Communication technology has exploded in the last ten years. We have a world at our fingertips. And yet, one of the most common devises of modern communication, the telephone, is a source of fear for many people with speech difficulties. Not only can it be difficult for them to get their message across, it’s hard to even be given that chance. Often the person on the other side of the line will just hang up.
A new service from Minnesota Relay is available in Minnesota, and increasingly nationwide, opening up a world of communication and the potential for independence that just hasn’t existed before for many people with speech difficulties. Speech to Speech (STS) builds on the proven concept used by Minnesota Relay in that it provides interpretive services between the people on either side of the line. But whereas TTY is geared to people who are deaf or hard of hearing, STS targets people with a range of speech difficulties, from a mild stutter to a problem serious enough to warrant a speech synthesizer.
Rosemary Schaefer is an enthusiastic supporter of STS. You can hear it in her voice. Before STS, very few people would have had a chance to hear that inflection over the phone. “Sometimes I tried [calling] by myself,” said Schaefer, “and they would hang up on me.” She said she calls businesses as well as friends now, with the service. STS makes it easier for someone who normally didn’t use the phone to handle every day transactions, like arranging doctor’s appointment, doing business, or even making an emergency phone call. But that is just the beginning of the benefit.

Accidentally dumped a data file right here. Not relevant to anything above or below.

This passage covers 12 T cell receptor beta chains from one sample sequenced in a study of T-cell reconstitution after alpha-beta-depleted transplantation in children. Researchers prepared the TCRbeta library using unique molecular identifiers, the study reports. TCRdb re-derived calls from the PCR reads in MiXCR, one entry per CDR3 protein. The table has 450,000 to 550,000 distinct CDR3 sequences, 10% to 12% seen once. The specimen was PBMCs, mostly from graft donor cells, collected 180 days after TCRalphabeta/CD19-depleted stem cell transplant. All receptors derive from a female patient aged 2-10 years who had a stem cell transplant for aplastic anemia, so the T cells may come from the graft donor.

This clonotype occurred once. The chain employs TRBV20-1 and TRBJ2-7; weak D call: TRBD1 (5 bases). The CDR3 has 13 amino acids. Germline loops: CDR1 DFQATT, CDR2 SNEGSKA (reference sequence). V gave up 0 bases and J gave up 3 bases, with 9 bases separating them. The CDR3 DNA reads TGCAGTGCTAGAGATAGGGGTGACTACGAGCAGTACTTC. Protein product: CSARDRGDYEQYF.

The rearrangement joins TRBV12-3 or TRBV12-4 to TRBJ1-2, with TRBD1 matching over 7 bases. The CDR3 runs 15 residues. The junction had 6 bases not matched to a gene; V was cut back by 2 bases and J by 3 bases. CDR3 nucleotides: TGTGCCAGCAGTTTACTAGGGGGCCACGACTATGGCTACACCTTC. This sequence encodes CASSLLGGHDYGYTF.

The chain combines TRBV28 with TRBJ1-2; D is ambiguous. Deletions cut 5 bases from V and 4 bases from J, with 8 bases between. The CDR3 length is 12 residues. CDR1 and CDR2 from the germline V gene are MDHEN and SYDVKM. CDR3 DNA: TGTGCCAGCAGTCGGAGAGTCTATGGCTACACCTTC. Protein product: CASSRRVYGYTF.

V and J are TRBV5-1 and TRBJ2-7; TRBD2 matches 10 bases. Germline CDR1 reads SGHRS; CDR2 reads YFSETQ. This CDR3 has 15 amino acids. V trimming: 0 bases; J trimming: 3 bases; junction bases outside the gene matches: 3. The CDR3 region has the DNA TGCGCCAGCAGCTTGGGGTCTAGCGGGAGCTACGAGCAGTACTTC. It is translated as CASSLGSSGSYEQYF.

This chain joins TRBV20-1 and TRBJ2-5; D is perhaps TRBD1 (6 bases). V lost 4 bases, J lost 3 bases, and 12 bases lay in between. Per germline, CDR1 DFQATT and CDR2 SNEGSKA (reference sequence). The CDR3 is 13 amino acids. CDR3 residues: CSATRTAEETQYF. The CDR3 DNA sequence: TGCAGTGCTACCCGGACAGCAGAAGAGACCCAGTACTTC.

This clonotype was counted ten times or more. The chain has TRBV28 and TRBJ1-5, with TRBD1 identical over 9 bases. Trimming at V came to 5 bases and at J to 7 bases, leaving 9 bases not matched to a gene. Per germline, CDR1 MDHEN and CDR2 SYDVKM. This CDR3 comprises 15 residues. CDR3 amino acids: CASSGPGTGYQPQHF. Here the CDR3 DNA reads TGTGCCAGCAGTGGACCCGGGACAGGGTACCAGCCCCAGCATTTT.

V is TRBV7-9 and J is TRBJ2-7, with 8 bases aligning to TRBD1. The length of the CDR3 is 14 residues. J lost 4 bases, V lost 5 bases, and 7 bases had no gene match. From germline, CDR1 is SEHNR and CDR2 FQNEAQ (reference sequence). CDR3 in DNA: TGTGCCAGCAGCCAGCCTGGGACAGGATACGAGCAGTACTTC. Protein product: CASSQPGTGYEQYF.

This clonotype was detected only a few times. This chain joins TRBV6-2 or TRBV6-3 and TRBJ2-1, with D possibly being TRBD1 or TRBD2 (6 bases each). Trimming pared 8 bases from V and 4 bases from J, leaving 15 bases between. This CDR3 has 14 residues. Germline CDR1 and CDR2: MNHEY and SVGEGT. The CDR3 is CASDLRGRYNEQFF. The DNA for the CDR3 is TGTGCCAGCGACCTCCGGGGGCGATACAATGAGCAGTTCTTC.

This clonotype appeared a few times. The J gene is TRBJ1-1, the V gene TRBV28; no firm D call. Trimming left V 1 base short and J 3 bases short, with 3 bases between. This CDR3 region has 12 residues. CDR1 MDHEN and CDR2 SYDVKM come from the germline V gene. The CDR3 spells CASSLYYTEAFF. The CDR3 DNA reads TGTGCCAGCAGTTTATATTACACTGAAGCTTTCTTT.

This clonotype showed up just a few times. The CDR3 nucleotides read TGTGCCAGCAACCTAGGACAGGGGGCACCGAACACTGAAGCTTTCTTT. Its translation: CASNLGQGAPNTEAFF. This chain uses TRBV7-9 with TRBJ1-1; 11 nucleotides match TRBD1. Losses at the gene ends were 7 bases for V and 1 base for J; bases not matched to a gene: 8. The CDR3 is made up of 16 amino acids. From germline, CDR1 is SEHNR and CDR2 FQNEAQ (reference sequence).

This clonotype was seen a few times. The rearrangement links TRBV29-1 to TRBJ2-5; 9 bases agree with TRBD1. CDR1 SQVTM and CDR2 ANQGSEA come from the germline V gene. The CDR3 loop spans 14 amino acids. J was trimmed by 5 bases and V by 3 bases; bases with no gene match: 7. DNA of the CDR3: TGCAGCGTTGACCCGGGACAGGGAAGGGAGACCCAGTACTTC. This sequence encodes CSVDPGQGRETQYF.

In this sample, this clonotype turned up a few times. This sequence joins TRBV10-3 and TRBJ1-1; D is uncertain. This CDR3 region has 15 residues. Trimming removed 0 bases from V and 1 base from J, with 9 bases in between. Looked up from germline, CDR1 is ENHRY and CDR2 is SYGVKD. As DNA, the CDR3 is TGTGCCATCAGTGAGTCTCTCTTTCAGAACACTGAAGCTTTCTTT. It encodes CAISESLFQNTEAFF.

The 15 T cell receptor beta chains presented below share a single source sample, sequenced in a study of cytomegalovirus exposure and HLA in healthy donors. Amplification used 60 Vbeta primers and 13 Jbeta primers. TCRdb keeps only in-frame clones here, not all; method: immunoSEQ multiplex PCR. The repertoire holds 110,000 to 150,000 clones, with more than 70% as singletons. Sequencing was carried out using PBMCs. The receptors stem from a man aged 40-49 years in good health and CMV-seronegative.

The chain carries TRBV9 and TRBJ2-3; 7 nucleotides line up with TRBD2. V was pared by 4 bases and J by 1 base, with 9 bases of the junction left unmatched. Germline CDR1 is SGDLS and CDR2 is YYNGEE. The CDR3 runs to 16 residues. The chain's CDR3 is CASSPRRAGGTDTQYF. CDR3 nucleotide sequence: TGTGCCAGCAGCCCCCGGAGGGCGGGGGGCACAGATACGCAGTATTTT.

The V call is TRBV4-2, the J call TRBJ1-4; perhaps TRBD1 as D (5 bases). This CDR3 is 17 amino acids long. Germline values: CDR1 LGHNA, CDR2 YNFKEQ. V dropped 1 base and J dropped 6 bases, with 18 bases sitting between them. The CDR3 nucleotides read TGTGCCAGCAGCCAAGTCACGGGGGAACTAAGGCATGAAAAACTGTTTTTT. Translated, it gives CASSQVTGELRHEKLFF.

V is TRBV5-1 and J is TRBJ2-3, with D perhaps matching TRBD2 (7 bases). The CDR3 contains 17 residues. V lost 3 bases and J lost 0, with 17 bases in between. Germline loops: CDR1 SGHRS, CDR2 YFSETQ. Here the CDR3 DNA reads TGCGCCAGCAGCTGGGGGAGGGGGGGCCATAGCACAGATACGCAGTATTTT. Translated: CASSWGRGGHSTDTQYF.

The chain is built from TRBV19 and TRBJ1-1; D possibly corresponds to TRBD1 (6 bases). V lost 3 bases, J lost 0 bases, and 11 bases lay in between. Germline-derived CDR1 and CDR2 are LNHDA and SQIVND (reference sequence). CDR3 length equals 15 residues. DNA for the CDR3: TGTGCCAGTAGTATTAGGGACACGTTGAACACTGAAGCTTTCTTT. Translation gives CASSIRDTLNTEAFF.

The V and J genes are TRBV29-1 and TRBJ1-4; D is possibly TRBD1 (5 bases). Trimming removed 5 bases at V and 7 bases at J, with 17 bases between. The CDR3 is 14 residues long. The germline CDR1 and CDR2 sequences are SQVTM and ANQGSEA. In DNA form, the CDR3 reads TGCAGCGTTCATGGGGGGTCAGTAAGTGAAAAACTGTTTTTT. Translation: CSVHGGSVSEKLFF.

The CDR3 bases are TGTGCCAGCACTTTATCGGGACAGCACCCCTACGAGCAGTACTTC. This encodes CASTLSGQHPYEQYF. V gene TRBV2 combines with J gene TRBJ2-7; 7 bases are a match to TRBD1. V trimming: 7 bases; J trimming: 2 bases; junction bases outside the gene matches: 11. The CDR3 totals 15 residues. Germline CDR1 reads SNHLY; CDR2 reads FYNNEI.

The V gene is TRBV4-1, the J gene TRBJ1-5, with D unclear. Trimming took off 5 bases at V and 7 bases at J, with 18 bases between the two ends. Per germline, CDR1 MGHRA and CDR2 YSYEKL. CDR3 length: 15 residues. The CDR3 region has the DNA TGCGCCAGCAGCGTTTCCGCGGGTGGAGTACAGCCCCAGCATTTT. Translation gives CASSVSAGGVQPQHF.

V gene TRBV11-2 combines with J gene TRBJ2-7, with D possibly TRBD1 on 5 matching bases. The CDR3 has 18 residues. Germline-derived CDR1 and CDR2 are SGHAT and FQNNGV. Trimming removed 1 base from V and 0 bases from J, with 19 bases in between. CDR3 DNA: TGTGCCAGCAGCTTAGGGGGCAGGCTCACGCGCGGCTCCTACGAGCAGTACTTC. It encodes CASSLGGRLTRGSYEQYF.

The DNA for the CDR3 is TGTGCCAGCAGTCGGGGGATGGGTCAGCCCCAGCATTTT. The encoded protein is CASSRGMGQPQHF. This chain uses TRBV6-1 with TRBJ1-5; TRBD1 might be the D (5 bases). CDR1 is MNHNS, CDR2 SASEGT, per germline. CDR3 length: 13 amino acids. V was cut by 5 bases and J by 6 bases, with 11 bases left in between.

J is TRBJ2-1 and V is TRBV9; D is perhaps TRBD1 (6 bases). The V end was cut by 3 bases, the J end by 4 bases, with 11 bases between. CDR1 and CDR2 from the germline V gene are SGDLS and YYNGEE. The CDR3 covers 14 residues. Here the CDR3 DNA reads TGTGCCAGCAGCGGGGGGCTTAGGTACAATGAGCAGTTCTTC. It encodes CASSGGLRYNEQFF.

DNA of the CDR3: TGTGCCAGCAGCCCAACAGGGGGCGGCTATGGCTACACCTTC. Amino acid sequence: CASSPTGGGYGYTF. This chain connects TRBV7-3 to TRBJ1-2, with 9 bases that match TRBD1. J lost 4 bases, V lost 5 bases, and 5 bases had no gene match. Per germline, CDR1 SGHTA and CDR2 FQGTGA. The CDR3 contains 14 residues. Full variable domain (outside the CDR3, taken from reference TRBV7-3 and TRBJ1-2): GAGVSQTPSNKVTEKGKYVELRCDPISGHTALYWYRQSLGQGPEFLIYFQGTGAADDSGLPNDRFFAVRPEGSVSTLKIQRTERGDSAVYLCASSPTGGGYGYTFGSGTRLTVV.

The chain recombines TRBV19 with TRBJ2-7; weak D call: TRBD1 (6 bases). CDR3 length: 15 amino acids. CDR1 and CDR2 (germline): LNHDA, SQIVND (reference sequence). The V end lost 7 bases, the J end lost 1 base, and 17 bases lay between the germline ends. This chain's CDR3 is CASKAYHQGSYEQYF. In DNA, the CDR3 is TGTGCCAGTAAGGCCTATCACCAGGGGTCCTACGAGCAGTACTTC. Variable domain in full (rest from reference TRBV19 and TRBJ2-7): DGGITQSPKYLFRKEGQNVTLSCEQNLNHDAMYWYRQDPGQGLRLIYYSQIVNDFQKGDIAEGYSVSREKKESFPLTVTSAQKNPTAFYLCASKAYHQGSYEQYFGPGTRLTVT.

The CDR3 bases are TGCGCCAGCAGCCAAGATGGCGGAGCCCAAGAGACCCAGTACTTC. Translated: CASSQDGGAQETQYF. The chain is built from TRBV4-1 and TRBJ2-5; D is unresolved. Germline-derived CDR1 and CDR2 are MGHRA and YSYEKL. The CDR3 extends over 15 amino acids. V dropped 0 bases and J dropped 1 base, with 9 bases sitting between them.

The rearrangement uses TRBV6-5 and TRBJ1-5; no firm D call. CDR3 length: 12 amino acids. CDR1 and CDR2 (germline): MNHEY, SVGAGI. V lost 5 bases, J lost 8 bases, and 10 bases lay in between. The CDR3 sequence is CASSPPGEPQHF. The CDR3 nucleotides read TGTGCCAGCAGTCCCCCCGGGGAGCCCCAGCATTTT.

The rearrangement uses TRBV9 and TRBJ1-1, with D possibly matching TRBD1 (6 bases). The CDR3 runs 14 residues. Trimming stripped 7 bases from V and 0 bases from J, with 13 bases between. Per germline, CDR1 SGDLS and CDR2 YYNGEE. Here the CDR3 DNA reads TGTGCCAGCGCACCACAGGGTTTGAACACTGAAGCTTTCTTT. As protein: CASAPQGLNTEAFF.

The call is a three-way conference call, with a trained communication assistant helping to interpret the words of the person with a speech disability, asking for whatever clarification is needed, repeating, or spelling words. With three people involved in the call and interpreting, it is communication firsthand.
“It’s great. I have more independence,” says Schaefer ” Independence means everything to me because people don’t want to do anything you can’t do for yourself. Because I want to do everything for myself.”
Sara Meyer, STS coordinator, does outreach for the program. Minnesota has made an aggressive effort since the program’s inception in September 1999 to get the message directly to the people who need it. Meyer has been working tenaciously to get the word out about STS.
While Meyer only does outreach part time for the service, she has 15 years of experience working with the communities that include people with speech difficulties. Jim Alan, program administrator for Telecommunications Access for Communications Impaired Persons (TACIP), knew that with Meyer’s experience, she was the only one for the job. “This is a very difficult thing to market,” said Alan, “unless you actually get into peoples homes or visit them in some other quiet location where you can spend an hour or two with people and get them perhaps to overcome some fears about using the telephone because of concerns about how they sound to other people.”
The fear of the phone is not always easy to overcome. “Calling was the whole fear I had,” said Jeff Vanderveer, an STS user. “Even if I didn’t have to give an interview, I would be afraid to be rejected.”